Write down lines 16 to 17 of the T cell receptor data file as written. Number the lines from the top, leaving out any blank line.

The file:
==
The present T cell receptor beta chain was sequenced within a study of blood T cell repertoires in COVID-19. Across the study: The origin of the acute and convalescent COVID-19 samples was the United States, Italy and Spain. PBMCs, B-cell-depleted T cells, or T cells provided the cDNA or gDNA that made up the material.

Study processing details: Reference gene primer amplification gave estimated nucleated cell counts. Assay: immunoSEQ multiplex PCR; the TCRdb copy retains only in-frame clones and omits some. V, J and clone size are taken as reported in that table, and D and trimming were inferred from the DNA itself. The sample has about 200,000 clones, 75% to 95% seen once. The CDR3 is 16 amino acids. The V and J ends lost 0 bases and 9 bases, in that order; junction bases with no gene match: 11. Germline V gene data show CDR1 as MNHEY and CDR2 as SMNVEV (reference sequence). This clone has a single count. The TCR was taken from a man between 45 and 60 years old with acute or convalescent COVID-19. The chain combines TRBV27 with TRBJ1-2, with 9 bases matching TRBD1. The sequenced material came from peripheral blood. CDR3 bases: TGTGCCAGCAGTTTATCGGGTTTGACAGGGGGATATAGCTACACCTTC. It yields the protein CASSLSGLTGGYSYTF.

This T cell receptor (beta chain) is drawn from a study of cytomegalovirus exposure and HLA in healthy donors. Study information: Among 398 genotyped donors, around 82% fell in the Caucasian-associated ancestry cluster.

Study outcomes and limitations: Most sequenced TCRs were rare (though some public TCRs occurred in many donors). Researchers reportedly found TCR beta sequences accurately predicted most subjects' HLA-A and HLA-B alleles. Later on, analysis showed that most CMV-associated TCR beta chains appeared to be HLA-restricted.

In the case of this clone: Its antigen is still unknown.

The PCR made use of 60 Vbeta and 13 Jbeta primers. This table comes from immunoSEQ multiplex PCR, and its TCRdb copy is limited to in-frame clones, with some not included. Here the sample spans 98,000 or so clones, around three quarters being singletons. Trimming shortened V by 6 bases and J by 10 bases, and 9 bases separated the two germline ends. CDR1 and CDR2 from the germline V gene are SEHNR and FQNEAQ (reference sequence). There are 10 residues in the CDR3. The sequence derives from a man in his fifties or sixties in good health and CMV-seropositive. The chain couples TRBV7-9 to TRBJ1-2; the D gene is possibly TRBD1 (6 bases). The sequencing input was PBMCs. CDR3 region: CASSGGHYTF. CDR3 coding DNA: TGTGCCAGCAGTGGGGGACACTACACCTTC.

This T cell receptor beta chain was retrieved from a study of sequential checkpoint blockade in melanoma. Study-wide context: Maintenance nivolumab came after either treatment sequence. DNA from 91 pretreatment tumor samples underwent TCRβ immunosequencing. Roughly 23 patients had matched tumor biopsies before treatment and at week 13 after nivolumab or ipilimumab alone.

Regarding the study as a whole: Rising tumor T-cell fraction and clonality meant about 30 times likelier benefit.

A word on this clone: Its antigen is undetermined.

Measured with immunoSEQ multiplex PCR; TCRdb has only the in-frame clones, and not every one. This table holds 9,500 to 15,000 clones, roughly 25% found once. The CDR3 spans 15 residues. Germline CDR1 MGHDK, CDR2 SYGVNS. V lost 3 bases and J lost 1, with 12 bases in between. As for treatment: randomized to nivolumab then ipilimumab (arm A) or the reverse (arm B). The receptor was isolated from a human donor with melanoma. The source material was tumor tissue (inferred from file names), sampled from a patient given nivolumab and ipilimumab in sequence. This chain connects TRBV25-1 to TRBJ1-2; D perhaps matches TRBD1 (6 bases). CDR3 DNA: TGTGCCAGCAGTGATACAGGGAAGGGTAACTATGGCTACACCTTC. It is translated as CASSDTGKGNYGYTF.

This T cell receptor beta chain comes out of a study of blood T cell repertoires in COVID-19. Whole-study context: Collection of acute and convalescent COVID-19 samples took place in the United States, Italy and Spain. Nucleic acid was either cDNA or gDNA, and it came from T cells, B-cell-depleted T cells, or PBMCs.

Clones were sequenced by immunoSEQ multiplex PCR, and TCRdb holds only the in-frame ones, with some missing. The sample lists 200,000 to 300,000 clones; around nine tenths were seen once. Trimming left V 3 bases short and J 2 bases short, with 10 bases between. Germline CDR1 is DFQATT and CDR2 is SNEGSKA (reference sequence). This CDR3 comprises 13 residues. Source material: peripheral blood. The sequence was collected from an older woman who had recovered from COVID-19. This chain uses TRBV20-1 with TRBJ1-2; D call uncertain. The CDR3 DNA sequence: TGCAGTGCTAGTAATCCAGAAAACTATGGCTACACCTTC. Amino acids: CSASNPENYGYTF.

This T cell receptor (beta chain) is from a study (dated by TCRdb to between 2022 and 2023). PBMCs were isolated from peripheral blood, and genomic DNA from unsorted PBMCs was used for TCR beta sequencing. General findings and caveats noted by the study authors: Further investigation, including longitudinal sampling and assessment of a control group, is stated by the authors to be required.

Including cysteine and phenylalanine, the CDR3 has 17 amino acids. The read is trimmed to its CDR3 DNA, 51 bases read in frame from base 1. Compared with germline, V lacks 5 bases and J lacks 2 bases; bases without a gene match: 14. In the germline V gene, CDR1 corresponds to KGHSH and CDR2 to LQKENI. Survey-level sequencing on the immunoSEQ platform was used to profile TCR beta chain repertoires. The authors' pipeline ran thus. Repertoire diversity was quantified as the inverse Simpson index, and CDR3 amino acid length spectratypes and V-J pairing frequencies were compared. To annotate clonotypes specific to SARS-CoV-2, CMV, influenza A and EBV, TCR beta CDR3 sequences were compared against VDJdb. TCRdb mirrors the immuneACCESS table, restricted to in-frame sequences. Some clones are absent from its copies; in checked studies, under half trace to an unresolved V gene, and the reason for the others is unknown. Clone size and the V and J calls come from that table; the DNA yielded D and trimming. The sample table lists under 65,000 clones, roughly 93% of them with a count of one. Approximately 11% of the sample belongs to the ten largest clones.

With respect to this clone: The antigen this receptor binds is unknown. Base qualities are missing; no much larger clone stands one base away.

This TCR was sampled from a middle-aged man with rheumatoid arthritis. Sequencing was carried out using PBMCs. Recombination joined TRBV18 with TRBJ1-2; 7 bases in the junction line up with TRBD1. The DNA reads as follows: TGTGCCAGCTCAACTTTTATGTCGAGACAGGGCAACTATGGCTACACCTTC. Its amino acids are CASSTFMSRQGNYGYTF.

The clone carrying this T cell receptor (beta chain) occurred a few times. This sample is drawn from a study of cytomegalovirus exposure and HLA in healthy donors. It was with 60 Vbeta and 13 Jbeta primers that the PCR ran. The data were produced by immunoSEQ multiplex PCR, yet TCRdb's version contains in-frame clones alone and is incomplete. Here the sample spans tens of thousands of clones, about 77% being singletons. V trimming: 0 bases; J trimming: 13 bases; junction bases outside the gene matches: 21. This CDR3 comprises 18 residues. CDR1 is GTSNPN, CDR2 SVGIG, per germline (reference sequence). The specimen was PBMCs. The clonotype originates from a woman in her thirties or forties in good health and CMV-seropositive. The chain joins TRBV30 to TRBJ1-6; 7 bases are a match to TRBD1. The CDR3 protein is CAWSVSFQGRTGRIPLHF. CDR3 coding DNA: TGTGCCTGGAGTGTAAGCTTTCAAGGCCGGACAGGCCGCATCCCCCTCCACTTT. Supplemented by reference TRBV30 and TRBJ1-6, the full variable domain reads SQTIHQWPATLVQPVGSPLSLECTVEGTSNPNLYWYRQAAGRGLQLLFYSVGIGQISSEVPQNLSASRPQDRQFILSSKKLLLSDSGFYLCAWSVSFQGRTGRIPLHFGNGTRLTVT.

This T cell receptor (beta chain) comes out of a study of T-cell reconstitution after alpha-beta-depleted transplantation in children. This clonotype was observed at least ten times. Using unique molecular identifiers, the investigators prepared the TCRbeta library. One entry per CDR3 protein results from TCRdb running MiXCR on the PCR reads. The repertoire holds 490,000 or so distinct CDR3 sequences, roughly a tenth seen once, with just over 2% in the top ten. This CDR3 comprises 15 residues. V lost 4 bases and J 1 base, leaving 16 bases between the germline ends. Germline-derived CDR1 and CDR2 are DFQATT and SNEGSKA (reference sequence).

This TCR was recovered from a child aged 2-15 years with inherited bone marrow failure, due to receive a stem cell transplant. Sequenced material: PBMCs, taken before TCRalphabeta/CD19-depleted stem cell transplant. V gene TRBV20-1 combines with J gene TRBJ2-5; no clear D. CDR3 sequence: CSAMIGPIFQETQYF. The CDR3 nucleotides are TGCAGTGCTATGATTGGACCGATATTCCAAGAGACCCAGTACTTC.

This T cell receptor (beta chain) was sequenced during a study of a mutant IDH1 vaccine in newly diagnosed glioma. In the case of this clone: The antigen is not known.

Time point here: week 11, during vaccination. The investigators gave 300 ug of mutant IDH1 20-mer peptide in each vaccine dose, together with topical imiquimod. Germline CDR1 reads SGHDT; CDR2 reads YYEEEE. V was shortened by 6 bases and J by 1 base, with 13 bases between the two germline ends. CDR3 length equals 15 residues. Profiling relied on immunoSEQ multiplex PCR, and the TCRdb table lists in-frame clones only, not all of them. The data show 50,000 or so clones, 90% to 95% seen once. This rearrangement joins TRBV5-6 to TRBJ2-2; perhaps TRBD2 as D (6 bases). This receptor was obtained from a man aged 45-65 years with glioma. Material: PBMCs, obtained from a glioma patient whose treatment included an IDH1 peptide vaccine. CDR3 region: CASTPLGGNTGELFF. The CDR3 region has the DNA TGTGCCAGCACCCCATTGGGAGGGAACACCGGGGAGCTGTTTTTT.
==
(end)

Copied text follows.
This TCR was sampled from a middle-aged man with rheumatoid arthritis. Sequencing was carried out using PBMCs. Recombination joined TRBV18 with TRBJ1-2; 7 bases in the junction line up with TRBD1. The DNA reads as follows: TGTGCCAGCTCAACTTTTATGTCGAGACAGGGCAACTATGGCTACACCTTC. Its amino acids are CASSTFMSRQGNYGYTF.

The clone carrying this T cell receptor (beta chain) occurred a few times. This sample is drawn from a study of cytomegalovirus exposure and HLA in healthy donors. It was with 60 Vbeta and 13 Jbeta primers that the PCR ran. The data were produced by immunoSEQ multiplex PCR, yet TCRdb's version contains in-frame clones alone and is incomplete. Here the sample spans tens of thousands of clones, about 77% being singletons. V trimming: 0 bases; J trimming: 13 bases; junction bases outside the gene matches: 21. This CDR3 comprises 18 residues. CDR1 is GTSNPN, CDR2 SVGIG, per germline (reference sequence). The specimen was PBMCs. The clonotype originates from a woman in her thirties or forties in good health and CMV-seropositive. The chain joins TRBV30 to TRBJ1-6; 7 bases are a match to TRBD1. The CDR3 protein is CAWSVSFQGRTGRIPLHF. CDR3 coding DNA: TGTGCCTGGAGTGTAAGCTTTCAAGGCCGGACAGGCCGCATCCCCCTCCACTTT. Supplemented by reference TRBV30 and TRBJ1-6, the full variable domain reads SQTIHQWPATLVQPVGSPLSLECTVEGTSNPNLYWYRQAAGRGLQLLFYSVGIGQISSEVPQNLSASRPQDRQFILSSKKLLLSDSGFYLCAWSVSFQGRTGRIPLHFGNGTRLTVT.